Michael Socha is filling Wonderland with his charming accent and sardonic wit on his first American series, ABC’s “Once Upon a Time in Wonderland.” As the Knave of Hearts, Socha journeys through the fantasy world with co-star Sophie Lowe who plays Alice. The pair hadn’t met prior to shooting the pilot, but quickly clicked. In fact, Socha says he hadn’t met any of the cast prior to the pilot, but bumped into Emma Rigby and Peter Gadiot in the airport. Socha had, however, worked with Robert Carlyle (Rumplestiltskin on the original “Once Upon a Time”) in the BAFTA Award winning film “Summer.”
Despite the connection, Socha had never seen “Once Upon a Time” when he was asked to go on tape for the spinoff. “I didn’t have a clue what was going to happen in the story. The scenes were quite generic, really, and I didn’t get too much information as to what was going on. I just played the scenes with the notes that the casting directors and writers told me to do,” he says. Even though he didn’t have a lot of information on the show, he was immediately attracted to the role of the Knave. “The first scene was him strolling through this mad world, Storybrooke, and I just thought it would be a really cool part to play.”
Socha tries not to over-prepare for the roles he’s playing. “Within the first minute of reading the breakdown plus script and sides, I’ve got it. As a character, I’ve got him. I don’t really have to think too much about it. I think the more I act the more it’s bullshit. If it’s just there, and it’s in me, I can be it, rather than just act my way into a performance. I am him,” says Socha, who believes that transformation happens early on in the audition process. Even once he’s booked a role he tries not to create too much backstory. “I don’t want to invest too much time into something I don’t know is the truth, because the writers will give me more clues as to who he is as the series goes on.”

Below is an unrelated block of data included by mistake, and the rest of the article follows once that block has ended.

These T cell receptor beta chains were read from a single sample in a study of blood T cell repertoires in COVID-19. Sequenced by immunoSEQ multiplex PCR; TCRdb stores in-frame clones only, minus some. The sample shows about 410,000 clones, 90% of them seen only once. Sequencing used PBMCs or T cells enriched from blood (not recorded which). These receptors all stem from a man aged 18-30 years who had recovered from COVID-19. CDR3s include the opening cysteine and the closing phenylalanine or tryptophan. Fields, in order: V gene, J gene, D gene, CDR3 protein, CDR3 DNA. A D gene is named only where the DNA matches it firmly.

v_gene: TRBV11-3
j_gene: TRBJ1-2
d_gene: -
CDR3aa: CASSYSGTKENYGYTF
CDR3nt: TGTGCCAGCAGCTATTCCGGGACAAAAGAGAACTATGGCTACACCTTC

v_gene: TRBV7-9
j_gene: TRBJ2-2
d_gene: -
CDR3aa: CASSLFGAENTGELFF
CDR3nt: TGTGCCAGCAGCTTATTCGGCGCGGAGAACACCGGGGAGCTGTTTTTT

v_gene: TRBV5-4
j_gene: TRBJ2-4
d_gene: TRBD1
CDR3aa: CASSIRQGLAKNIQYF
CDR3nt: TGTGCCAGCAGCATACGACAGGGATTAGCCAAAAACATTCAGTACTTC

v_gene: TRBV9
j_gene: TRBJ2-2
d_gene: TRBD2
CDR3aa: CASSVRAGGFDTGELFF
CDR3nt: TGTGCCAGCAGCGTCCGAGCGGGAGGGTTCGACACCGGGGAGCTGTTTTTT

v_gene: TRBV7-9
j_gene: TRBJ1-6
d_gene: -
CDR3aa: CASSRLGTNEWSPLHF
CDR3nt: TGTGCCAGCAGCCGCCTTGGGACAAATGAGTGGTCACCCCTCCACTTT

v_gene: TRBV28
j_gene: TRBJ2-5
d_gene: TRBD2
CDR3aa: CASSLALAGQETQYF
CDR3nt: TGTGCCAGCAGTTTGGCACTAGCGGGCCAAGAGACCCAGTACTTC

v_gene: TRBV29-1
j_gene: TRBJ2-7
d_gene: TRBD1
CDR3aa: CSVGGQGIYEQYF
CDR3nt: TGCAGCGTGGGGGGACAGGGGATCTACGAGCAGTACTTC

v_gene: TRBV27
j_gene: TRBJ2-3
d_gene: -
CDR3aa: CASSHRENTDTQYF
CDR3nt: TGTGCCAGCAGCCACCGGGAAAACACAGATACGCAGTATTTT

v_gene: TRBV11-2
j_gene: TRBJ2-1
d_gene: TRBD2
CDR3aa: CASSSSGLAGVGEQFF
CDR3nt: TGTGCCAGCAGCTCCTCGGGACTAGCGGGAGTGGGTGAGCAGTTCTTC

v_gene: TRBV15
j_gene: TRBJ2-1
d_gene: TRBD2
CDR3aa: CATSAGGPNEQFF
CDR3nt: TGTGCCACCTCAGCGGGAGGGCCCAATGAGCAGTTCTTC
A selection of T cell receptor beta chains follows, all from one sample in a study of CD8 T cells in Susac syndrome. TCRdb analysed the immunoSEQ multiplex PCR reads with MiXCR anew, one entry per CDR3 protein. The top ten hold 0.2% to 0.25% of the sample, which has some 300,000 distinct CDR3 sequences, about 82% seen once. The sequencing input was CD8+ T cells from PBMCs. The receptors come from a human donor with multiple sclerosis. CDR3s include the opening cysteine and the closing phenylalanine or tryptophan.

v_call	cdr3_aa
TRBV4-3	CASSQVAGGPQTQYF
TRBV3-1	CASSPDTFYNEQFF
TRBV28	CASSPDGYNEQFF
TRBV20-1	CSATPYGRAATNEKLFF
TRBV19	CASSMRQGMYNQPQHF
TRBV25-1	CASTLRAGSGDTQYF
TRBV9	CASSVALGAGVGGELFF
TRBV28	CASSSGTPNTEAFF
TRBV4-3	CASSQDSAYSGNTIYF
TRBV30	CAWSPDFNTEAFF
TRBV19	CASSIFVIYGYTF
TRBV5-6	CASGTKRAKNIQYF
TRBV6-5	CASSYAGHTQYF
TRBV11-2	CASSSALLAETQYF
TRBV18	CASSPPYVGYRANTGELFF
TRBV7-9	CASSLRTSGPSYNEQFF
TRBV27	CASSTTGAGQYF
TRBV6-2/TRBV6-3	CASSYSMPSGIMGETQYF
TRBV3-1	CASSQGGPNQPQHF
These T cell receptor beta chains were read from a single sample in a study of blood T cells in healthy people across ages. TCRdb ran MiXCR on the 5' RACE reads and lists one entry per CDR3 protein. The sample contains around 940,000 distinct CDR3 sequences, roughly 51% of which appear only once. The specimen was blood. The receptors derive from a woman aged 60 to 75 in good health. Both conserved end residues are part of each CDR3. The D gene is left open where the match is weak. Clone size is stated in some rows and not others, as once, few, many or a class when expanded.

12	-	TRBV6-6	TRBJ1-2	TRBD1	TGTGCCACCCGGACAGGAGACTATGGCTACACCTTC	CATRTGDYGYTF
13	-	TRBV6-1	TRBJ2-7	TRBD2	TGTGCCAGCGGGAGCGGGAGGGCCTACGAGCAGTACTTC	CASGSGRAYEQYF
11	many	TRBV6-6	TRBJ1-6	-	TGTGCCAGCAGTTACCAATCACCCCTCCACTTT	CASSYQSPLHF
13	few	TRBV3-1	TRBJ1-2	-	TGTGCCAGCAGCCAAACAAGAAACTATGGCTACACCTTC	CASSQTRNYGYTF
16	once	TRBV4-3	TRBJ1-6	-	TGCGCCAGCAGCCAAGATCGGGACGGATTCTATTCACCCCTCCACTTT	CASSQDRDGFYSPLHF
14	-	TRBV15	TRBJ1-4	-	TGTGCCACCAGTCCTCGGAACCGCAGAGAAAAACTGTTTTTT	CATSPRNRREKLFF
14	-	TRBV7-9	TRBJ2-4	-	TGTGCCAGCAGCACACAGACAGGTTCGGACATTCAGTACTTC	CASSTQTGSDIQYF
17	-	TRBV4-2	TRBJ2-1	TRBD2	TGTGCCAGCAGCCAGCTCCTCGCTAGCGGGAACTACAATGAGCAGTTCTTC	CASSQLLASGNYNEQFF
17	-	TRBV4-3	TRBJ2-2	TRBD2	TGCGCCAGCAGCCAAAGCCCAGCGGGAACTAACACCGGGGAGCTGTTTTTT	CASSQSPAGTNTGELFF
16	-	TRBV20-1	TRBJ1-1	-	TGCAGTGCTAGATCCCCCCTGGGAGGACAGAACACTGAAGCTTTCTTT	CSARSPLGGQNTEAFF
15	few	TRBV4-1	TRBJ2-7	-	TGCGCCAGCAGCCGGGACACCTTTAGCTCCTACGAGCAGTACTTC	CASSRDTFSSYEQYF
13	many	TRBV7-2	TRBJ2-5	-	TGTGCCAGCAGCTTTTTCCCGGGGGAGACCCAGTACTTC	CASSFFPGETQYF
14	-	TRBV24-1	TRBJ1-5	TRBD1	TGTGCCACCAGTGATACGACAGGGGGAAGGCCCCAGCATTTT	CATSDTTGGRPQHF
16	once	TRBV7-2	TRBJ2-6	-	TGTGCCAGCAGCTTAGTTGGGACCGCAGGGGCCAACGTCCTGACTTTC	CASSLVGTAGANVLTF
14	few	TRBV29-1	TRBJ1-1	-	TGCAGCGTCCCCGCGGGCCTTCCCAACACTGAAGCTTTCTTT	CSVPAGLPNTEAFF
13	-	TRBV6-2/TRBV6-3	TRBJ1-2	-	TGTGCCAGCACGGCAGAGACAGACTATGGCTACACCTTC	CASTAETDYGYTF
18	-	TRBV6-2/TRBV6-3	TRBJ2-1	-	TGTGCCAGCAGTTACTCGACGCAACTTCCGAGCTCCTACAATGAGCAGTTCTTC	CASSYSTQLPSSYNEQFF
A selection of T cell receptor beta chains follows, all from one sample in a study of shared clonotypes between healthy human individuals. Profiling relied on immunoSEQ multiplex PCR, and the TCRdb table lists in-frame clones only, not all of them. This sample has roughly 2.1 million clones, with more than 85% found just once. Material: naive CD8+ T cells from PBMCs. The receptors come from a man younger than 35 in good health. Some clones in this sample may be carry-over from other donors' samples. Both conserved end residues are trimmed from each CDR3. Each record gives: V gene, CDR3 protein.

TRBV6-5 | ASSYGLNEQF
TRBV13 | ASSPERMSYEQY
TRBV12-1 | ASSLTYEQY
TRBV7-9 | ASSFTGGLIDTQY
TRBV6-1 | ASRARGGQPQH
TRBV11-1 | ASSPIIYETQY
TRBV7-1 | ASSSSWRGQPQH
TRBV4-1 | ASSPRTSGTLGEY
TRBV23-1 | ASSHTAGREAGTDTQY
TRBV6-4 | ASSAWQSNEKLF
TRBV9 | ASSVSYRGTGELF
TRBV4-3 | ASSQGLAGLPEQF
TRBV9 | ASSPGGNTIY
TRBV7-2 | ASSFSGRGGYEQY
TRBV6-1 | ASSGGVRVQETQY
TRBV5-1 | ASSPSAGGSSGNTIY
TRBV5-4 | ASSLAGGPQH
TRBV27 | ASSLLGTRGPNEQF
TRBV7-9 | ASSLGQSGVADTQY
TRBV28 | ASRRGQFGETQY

Communicate with the cast.
With green screen, many elements are added in post-production. “The green screen scenes are challenging to shoot because you can’t see anything. There’s nothing there and you’re looking at marks,” Socha says. An example is the White Rabbit, voiced by John Lithgow. This makes communication between the actors essential so that everyone is on the same page when they are interacting with a character that isn’t actually there. “I’ll often turn to Soph and say ‘Where are you looking?’ and between us all, we all decide where the eyes are going to point.”
“The only thing I can say is keep doing it,” says Socha, who’s had his fair share of rejection over the years. “I’ve been told ‘no’ so many times, and if I’d have just gone ‘oh, fuck this, I’m not doing this anymore!’ I wouldn’t be here now, working on a brilliant show with excellent people and having this opportunity.” In fact, getting told "no" was what started Socha on his career path to begin with. He was frustrated when a teacher in primary school didn’t cast him. “I auditioned for things outside of school just to piss the teacher off, really. Just to say ‘You’re an idiot,’” he says. But after his first performance on stage he fell in love with acting. Even though at that point he had no idea it would become his career, he just kept pursuing it.
Make the unbelievable believable.
Although fantasy was not really a genre that Socha watches, his recent work is converting him. “I bloody really enjoy working in fantasy. And now I enjoy watching it because of these shows.” With his last series “Being Human” focusing on vampires and werewolves, and his current series set in Wonderland, a world filled with magic, Socha is quickly becoming an expert in the fantastical genre. “Being Human” opened the fantasy/sci-fi door for Socha and made the job of creating a sense of reality in Wonderland easier. “So talking about things that I’ve never come in contact with in my life and trying to make it sound like I have is a little bit easier.” In a recent episode, Socha found himself suspended in the air hanging from wires and a harness to portray his character being strangled by magic. “That’s the first time I’d ever worked in a harness. But I just look at the stage directions and then decide that’s the sound I’d be making while I’m choking in mid-air. I always try to keep it as real as I can in this unbelievable world. It’s sometimes difficult, but I think I owe it to the audience as well as myself to portray something that is believable.”